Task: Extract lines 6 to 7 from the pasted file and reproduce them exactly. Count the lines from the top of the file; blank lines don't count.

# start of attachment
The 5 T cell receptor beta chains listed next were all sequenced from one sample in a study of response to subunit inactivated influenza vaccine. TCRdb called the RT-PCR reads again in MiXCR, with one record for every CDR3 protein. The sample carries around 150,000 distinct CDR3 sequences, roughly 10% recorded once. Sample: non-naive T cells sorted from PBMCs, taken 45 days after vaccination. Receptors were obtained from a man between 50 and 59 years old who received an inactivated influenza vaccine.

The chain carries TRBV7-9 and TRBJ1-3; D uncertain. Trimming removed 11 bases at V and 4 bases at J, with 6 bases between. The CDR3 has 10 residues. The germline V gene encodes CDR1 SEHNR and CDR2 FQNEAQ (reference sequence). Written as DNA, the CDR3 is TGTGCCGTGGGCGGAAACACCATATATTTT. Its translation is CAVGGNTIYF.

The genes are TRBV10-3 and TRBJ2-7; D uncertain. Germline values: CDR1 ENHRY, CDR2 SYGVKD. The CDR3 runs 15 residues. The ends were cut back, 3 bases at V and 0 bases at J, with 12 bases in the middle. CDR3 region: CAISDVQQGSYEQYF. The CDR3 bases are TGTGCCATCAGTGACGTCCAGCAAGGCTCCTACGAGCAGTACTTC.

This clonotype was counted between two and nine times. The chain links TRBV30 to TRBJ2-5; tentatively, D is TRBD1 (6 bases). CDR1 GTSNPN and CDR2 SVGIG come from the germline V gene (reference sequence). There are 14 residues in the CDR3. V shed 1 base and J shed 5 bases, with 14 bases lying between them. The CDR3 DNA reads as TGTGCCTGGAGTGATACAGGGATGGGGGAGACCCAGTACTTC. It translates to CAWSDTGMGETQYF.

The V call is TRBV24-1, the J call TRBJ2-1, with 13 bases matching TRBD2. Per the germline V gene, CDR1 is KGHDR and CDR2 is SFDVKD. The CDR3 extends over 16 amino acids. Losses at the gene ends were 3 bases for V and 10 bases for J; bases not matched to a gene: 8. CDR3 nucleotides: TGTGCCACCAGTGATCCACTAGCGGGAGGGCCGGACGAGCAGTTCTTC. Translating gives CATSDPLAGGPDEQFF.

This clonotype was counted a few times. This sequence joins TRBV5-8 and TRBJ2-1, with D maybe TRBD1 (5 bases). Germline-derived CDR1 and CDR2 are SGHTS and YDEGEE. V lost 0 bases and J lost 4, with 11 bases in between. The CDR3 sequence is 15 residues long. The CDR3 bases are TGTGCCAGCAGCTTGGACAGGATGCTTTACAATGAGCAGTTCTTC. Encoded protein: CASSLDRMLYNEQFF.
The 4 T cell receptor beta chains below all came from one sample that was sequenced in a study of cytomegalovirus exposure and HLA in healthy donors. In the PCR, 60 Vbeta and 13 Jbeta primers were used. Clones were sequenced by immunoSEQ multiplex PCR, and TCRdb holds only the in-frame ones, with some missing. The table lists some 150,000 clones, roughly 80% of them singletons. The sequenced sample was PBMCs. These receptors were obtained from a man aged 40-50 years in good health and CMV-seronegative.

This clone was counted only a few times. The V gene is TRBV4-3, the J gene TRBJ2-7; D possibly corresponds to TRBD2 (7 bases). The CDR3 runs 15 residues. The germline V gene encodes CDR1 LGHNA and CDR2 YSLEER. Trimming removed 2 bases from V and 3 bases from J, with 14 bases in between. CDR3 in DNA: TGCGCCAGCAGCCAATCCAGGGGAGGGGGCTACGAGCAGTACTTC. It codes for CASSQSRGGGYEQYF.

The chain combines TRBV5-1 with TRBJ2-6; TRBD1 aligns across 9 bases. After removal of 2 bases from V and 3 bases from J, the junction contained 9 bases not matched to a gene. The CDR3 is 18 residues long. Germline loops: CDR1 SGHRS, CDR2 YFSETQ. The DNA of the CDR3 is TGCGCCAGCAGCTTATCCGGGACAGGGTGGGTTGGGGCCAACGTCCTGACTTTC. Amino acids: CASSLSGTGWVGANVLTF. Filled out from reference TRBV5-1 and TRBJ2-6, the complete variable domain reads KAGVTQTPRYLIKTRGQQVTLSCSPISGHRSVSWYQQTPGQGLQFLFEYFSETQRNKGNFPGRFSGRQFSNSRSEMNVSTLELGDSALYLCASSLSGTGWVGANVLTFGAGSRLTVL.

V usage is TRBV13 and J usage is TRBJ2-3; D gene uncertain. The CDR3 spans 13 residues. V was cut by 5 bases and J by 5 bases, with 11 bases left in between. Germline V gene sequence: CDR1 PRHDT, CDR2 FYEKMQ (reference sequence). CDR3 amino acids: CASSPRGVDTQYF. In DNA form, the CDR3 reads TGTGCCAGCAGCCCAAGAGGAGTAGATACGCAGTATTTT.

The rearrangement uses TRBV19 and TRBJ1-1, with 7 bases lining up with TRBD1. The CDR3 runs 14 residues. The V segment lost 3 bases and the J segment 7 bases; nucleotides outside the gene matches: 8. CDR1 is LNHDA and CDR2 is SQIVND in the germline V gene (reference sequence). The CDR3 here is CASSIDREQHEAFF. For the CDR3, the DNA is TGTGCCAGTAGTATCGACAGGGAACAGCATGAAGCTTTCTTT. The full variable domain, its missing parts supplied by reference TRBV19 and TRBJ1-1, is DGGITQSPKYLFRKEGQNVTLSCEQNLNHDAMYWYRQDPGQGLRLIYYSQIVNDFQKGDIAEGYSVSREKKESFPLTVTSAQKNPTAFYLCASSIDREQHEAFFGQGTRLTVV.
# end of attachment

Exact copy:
This clonotype was counted a few times. This sequence joins TRBV5-8 and TRBJ2-1, with D maybe TRBD1 (5 bases). Germline-derived CDR1 and CDR2 are SGHTS and YDEGEE. V lost 0 bases and J lost 4, with 11 bases in between. The CDR3 sequence is 15 residues long. The CDR3 bases are TGTGCCAGCAGCTTGGACAGGATGCTTTACAATGAGCAGTTCTTC. Encoded protein: CASSLDRMLYNEQFF.
The 4 T cell receptor beta chains below all came from one sample that was sequenced in a study of cytomegalovirus exposure and HLA in healthy donors. In the PCR, 60 Vbeta and 13 Jbeta primers were used. Clones were sequenced by immunoSEQ multiplex PCR, and TCRdb holds only the in-frame ones, with some missing. The table lists some 150,000 clones, roughly 80% of them singletons. The sequenced sample was PBMCs. These receptors were obtained from a man aged 40-50 years in good health and CMV-seronegative.